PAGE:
How Long Does Fentanyl Stay in Your System?
In 2012, 169,868 people who sought addiction treatment cited opioids like fentanyl as their primary substance of abuse, per the Substance Abuse and Mental Health Services Administration. Since so many people abuse opioids such as fentanyl, many wonder how long it might take to get through withdrawal or pass drug screenings after abusing fentanyl.
Timeline of Events
How fast fentanyl is absorbed into the body depends on the method of abuse. There are several methods of abuse, such as:
- Injecting the drug
- Snorting crushed pills
- Smoking crushed pills
- Swallowing pills, lozenges, films, and lollipops
- Applying multiple transdermal pain patches or extracting the drug from the patches
People who inject the drug will have it coursing through their bloodstream right away. Snorting is second in line to injecting, though not all of the fentanyl is absorbed this way because much of it is swallowed and enters the bloodstream later by way of the stomach and digestive tract. The drug is absorbed through the mucosal membranes inside the nose and meets the bloodstream soon after. Both of these methods generally produce a lasting high that people who abuse fentanyl prefer.
Pain patches allow fentanyl to be absorbed through the skin. Transdermal absorption rates are slower to allow for a paced release of the drug over a long period of time, per the National Capitol Poison Center.
Smoking crushed fentanyl may take longer to produce a high, but it is hard to determine this without controlling for the dose being used. Subcutaneous absorption through abusing films and lollipops occurs in the stomach and digestive tract just like swallowing pills does and typically takes the longest to start producing a high effect. From the point of administration, fentanyl spreads through the body into tissues and organ systems. How long it takes to leave the body is also dependent on the method of administration, as well as the metabolism of the individual abusing it.
Side Effects of Abuse
Withdrawal involves the physical and mental events that occur as a result of the weaning process once a dependence on fentanyl has formed. While withdrawal can lead to a variety of uncomfortable symptoms, the process can be effectively managed via medical detox.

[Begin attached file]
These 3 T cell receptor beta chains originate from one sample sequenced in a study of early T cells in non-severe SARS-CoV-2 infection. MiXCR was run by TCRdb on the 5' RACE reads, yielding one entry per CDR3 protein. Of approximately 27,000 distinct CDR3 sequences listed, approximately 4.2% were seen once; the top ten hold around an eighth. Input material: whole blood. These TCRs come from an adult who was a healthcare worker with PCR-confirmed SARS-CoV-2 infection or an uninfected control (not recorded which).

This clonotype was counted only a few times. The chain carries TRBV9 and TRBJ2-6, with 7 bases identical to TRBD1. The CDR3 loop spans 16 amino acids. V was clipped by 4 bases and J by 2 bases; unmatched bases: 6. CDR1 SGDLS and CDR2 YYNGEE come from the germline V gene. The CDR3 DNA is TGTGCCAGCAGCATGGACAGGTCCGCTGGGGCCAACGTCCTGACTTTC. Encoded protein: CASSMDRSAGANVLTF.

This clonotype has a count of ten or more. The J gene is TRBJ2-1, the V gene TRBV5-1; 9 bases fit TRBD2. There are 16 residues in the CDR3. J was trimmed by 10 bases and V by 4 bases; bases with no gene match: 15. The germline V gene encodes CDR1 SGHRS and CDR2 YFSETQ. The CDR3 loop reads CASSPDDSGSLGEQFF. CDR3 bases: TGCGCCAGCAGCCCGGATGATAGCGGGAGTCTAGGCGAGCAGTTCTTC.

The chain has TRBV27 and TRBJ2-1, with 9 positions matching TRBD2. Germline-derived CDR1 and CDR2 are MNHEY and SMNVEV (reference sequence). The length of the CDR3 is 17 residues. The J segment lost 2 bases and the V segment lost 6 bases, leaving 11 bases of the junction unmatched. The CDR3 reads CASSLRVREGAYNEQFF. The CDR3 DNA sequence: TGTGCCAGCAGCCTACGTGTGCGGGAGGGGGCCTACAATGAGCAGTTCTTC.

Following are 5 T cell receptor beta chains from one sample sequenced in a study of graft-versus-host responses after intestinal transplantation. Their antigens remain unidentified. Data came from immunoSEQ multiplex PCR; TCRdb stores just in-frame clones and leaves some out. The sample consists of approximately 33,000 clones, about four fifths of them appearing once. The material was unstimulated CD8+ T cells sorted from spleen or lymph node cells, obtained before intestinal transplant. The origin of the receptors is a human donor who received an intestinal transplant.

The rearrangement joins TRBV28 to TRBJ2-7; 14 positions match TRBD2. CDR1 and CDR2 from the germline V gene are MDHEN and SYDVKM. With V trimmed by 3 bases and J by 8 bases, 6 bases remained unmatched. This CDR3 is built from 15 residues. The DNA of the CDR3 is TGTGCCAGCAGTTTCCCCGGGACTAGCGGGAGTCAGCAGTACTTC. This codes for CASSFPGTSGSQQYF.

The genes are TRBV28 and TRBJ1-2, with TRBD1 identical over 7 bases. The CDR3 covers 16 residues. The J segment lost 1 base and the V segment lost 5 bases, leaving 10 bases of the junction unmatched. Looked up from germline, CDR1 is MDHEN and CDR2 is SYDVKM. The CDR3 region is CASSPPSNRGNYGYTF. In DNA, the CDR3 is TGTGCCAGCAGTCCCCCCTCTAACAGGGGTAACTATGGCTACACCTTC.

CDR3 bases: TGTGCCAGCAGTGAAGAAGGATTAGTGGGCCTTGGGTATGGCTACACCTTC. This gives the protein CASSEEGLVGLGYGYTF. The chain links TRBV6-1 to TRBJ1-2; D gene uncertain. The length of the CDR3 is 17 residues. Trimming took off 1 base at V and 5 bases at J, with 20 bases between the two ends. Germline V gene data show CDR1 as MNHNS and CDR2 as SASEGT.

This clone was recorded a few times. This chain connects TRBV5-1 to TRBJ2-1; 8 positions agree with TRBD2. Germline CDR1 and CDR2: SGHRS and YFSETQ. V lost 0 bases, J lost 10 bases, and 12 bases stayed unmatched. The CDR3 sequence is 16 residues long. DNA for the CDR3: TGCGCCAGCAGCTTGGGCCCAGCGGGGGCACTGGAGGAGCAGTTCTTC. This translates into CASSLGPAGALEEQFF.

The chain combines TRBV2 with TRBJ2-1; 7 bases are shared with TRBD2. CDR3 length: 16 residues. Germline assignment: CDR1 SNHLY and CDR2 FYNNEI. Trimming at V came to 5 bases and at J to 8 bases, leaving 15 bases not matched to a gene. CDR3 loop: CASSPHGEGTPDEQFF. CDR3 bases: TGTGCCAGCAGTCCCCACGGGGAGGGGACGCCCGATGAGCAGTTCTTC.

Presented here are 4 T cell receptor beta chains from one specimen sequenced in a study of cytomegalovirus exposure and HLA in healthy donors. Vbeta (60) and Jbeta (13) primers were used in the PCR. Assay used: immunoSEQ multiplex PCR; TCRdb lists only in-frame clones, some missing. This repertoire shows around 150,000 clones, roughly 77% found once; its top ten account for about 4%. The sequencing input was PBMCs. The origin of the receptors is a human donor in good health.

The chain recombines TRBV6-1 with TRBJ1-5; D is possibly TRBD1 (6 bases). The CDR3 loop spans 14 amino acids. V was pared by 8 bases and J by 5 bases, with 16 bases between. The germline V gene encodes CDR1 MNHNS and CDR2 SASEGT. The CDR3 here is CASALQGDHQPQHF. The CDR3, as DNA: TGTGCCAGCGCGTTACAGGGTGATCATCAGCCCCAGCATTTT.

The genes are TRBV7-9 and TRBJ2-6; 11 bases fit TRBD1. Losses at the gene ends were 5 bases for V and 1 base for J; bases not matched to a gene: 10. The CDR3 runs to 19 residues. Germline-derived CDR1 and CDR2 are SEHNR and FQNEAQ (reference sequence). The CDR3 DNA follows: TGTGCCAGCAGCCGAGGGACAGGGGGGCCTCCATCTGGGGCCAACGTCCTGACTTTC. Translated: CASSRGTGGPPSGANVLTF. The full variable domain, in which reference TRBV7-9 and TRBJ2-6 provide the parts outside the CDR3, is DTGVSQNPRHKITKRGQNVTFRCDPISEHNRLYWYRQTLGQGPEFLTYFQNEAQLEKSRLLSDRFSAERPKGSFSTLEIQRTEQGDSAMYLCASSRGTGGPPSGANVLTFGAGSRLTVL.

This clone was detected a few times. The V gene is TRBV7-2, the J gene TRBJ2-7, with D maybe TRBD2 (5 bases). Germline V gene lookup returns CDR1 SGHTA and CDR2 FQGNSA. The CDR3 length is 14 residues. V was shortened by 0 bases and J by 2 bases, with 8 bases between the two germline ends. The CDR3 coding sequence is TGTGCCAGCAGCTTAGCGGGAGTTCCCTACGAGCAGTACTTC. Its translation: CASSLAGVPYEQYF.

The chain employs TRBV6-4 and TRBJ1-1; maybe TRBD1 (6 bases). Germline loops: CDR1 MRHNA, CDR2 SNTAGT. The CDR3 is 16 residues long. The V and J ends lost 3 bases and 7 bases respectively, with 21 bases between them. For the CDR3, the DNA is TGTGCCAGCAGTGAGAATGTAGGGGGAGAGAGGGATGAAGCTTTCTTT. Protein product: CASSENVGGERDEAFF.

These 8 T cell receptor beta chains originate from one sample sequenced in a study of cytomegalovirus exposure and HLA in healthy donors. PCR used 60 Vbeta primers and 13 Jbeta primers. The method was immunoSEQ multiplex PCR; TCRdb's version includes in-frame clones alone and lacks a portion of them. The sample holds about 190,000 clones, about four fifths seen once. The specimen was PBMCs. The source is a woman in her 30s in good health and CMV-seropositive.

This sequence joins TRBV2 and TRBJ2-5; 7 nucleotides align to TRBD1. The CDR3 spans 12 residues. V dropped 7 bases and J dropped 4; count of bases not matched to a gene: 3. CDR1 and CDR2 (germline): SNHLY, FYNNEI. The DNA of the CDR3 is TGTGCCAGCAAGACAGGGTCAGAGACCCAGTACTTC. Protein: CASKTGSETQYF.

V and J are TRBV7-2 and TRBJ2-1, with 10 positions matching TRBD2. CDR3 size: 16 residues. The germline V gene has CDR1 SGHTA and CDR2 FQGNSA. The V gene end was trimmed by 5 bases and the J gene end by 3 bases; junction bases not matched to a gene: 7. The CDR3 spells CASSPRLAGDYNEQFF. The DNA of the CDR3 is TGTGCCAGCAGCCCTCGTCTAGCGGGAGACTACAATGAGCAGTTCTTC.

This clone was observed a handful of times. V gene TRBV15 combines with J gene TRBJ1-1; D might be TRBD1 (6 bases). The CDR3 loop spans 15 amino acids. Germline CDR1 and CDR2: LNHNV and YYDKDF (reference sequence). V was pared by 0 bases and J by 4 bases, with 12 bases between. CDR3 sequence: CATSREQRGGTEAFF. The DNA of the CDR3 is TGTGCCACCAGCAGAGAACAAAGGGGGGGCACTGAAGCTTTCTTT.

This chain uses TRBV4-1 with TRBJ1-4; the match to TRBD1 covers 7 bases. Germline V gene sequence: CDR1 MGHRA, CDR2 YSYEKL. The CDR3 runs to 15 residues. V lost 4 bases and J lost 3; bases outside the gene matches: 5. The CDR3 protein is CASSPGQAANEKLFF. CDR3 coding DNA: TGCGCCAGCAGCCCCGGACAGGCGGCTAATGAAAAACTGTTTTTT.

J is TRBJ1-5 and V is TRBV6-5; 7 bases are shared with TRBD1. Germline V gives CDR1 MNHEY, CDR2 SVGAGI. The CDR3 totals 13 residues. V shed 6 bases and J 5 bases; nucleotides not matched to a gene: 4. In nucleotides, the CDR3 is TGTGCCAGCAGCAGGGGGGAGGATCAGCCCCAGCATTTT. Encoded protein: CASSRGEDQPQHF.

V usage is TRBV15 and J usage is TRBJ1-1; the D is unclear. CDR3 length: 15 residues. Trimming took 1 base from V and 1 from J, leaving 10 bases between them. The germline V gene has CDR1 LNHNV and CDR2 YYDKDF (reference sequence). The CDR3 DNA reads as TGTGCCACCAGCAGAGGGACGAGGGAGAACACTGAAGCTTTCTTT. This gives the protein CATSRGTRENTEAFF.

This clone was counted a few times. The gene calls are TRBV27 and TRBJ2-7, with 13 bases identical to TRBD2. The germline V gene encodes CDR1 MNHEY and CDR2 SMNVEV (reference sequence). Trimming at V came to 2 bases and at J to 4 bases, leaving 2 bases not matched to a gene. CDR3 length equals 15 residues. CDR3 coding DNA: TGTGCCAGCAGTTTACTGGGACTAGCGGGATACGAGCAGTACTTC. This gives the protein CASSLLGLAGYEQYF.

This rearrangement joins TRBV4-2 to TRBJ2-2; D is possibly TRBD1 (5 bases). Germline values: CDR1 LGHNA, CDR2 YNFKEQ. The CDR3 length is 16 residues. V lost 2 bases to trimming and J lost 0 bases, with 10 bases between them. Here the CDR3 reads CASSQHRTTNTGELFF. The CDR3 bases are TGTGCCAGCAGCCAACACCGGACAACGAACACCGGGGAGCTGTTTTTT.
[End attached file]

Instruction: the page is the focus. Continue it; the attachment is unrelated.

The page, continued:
The biggest risk posed by fentanyl is overdose, and it really matters how often the drug is used and which method of administration applies. For example, doses are far more controlled for users who just swallow the pills as they come. Individuals who inject a liquid form of the drug can even more easily control the amount taken. However, someone who crushes pills and snorts them or dilutes them with liquid to inject cannot properly control for how much of a drug they’re actually using. If they don’t feel like they are achieving the high they were after, they may be more tempted to reach for another dose, making overdose more likely.
Often, withdrawal symptoms drive people to want to use again in order to make these uncomfortable symptoms go away. During medical detox, this isn’t an option. Instead, appropriate treatment medications can be used to lessen the side effects of withdrawal and make the detox process more comfortable. These replacement medications are used in conjunction with therapy to address the issues that led to the initial substance abuse.
The elimination half-life of fentanyl varies depending on how it is administered. Injected fentanyl leaves the body more quickly than when it is received through snorting, films, or pain patches.
It can take as long as 22 hours for the blood plasma to clear itself of fentanyl when it’s injected. It generally takes closer to 1.6 days for fentanyl to be eliminated from the body through other methods of administration, according toMental Health Daily.
It is a common misconception that the body is free of addiction once the substance is fully eliminated from the body. Addiction is not just physiological, but psychological. For this reason, it must be treated on both fronts. Clients need to go through detox to deal with the physical aspects of dependency, but withdrawal won’t address psychological addiction or the desire to use fentanyl as a crutch when triggers arise. Therapy and the support that clients garner from their peers and treatment professional serve as a great foundation for the kind of psychological rehab they need to experience to truly overcome addiction.